An exciting new opportunity and challenge face the Division as we will need to replace our long-standing T32 (as NIH has abandoned the T32, as we know it), and we will apply through a new KUH (Kidney Urology and Hematology) program for a multi-disciplinary multi-institutional training grant (entitled The Integrated Virginia Research Training Centers in Kidney, Urology, and Hematology (IGNITE KUH) to increase the pipeline of early investigators interested in kidney, urologic and hematologic diseases. We will partner with Virginia Commonwealth University as well as Virginia Tech. A large number of individuals from Nephrology/CIIR are leading this program including Scialla, Portilla, Linden, Brown, Okusa, Sharma, and our pediatric colleagues, Agnieszka (Agnes) Swiatecka-Urban (new chief of Pediatric Nephrology) and Ariel Gomez (Director, Pediatric Center of Excellence in Nephrology). We believe this program will be important in expanding the pipeline of researchers across the Commonwealth of Virginia.
The much-touted Pinn Hall renovation is complete, with a move-in date scheduled for early September. It is state of the art, beautifully appointed, and encourages scientific collaboration.
COVID-19 created havoc and disrupted lives on a personal and professional level, but we still had much to celebrate. We made three new hires:
Sanja Arandjelovic, PhD, Assistant Professor, joined the Division in July 2020.
Daphne Harrington Knicely, MD, Associate Professor, will officially begin in December 2020. She will be based at Augusta Hospital primarily but will also serve as an attending on the UVA nephrology consult service.
Joel Linden, PhD, Professor Emeritus, joined the Division/CIIR late spring 2020. Joel is one of the world’s leading cardiovascular scientists in inflammation and will contribute to building the Division/CIIR research program.
Sana Khan was promoted to associate professor.
Karen Warburton was awarded tenure.
We have an impressive and talented pool of faculty members as demonstrated by being recipients of the DOM Excellence Awards:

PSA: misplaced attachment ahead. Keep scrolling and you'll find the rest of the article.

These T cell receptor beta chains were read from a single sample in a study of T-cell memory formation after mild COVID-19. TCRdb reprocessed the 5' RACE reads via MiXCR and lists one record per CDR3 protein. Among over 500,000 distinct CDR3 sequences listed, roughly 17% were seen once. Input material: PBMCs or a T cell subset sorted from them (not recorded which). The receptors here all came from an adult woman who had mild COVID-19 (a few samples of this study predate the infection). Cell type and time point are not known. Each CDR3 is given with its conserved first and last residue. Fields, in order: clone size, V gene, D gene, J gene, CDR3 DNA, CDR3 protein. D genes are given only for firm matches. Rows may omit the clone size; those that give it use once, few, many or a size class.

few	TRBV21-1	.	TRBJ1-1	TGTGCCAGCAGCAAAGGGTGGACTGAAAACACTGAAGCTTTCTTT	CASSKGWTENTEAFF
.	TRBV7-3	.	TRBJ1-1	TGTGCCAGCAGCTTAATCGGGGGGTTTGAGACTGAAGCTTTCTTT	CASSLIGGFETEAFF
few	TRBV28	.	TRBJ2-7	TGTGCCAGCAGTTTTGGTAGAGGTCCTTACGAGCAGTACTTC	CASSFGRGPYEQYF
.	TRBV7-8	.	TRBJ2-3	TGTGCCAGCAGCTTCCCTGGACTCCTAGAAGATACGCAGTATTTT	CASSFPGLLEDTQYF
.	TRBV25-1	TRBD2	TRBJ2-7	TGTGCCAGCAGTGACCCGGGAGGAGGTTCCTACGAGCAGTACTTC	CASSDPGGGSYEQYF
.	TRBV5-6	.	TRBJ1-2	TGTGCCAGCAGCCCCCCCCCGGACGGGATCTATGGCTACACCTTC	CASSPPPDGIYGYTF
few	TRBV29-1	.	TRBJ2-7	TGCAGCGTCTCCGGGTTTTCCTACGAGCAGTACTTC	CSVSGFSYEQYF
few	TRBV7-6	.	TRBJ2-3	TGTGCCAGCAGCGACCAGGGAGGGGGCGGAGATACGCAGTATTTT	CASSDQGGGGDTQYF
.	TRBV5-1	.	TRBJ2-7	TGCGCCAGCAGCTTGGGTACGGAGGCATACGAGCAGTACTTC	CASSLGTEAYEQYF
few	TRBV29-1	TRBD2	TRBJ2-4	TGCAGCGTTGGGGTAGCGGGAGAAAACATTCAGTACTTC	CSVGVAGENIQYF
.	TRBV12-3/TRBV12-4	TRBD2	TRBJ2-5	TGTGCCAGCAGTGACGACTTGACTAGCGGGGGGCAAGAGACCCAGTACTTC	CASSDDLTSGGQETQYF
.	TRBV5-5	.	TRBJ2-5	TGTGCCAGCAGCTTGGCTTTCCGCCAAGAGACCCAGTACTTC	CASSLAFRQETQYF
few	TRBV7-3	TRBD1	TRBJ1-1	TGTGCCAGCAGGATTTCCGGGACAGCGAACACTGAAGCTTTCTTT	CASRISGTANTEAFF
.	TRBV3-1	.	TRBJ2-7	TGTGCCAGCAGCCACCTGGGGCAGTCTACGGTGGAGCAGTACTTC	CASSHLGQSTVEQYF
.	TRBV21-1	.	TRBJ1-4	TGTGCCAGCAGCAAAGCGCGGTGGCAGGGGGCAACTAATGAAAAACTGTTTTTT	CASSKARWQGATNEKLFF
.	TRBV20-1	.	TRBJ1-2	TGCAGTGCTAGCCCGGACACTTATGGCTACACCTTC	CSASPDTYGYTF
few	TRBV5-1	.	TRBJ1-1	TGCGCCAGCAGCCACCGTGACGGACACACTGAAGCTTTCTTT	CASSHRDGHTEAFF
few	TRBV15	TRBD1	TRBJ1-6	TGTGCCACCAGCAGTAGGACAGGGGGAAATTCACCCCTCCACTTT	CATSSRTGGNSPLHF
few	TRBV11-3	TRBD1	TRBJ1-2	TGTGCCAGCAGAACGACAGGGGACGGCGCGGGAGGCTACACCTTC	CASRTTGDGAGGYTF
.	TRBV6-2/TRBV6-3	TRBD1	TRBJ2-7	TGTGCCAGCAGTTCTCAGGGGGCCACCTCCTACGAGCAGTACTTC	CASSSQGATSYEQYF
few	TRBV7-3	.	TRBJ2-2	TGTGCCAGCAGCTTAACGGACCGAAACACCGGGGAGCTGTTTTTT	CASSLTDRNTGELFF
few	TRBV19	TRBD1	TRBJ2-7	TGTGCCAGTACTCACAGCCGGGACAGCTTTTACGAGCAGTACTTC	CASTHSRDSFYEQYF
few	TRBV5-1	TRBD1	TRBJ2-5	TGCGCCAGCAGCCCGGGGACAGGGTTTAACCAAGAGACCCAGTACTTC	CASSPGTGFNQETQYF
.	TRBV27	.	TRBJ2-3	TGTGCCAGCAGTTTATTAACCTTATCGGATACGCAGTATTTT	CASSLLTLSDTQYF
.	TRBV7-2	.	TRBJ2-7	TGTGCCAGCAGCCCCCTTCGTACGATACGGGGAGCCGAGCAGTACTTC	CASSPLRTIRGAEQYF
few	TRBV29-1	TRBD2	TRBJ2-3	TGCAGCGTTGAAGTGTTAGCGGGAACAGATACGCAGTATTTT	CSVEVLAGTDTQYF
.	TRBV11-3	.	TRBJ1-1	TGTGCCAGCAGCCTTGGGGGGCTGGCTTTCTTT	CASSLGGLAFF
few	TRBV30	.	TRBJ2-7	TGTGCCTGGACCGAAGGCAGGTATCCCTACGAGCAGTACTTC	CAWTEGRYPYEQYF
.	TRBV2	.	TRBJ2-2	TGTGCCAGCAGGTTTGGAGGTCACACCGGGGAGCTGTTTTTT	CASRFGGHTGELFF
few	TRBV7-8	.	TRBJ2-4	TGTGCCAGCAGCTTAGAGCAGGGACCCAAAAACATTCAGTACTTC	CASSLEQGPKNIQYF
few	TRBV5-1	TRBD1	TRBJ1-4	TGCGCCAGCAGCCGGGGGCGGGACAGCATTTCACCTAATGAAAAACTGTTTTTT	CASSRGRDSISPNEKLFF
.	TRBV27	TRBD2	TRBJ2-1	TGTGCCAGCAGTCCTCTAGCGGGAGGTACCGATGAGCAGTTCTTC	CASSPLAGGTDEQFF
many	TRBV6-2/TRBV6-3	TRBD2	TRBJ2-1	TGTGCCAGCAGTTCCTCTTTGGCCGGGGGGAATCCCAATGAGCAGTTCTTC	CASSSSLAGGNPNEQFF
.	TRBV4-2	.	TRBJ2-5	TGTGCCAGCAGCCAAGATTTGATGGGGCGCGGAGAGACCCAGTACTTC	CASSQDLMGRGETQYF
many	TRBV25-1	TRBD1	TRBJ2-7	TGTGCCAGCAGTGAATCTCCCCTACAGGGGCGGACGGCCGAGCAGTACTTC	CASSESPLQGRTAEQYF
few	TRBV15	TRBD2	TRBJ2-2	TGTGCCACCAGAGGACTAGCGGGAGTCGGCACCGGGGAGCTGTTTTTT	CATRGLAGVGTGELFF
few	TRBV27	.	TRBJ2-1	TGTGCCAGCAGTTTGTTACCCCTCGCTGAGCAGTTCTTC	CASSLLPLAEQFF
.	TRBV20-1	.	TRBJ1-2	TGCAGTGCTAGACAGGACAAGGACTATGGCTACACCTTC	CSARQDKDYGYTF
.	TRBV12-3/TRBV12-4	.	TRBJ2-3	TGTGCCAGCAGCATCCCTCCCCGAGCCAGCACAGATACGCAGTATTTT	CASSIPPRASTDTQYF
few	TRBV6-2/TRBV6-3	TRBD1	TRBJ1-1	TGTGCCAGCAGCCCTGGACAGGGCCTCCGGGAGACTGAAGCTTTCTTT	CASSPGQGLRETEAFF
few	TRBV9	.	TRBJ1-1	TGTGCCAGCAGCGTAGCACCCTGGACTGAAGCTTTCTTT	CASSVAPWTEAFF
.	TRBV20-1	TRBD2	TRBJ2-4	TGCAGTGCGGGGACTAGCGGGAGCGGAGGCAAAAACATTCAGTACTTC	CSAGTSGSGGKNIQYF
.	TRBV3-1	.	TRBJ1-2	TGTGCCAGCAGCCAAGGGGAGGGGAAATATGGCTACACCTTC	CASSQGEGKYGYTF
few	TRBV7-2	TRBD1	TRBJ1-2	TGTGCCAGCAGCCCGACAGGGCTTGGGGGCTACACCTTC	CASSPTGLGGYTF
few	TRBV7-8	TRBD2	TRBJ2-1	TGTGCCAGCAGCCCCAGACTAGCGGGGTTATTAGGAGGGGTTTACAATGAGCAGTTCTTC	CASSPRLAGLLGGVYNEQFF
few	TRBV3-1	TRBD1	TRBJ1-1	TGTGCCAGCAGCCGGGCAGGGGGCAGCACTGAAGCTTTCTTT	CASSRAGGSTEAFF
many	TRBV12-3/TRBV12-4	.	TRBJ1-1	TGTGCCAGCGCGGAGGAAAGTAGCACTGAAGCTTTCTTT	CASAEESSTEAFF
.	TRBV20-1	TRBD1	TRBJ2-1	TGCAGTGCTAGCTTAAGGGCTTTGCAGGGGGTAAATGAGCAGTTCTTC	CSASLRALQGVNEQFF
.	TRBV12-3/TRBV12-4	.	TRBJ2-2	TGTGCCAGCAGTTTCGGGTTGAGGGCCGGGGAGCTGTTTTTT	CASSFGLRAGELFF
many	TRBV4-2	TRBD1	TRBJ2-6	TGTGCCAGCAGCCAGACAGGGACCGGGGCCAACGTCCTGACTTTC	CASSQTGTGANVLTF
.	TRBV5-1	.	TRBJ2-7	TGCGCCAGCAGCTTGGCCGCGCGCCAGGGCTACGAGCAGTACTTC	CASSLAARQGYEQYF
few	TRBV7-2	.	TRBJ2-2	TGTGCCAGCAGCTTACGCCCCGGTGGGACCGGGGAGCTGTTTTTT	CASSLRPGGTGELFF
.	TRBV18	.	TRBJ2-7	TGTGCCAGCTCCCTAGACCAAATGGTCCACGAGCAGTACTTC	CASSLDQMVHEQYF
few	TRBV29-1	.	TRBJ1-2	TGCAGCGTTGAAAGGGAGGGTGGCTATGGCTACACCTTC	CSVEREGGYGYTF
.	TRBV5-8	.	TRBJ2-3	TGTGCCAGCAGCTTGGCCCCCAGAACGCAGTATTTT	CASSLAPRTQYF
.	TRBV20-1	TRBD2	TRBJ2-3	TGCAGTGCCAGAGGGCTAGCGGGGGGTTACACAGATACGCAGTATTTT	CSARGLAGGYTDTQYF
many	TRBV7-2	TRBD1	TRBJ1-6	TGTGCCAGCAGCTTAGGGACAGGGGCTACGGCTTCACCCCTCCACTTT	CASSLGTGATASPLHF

• Swati Rao, MD Excellence in Clinical Care
• Leah Clinic in Wayner, MSN, ACNP Excellence in Clinical Care
• Charles Brooks, MD Excellence in Clinical Care
• Tushar Chopra, MD Excellence in Teaching
• Linda Deeds. Outstanding Staff contributor
• Sho Morioka, PhD Excellence in Research
Danielle Wentworth, MSN, ACNP, CNN-NP, celebrated five years with the Division of Nephrology.
Leah Wayner is leading the way by creating a UVA Nephrology Advanced Practitioner Program to ensure the growth and career advancement of Nephrology APPs. This program will serve as an educational/training platform for current APPs and student APPs in the future.
Rajkumar Venkatadri was the recipient of the Shyr-Te-Ju Immunology Award for “IL-233 Regulates Mitochondrial Function and Canonical WNT Signaling for Lupus Glomerulaonephritis Remission.”
We’re sad to see Sundararaman “Swami” Swaminathan go, he was recruited to head translational research at Mayo Clinic in Arizona.
View the entire September 2020 issue of Medicine Matters featuring the Division of Nephrology here.
Filed Under: Basic Research, Clinical Research, Education, In the Know, News and Notes
Tags: Awards, fellows, fellowships, Nephrology, Publications, Research, September 2020, september medicine matters, september medicine matters newsletter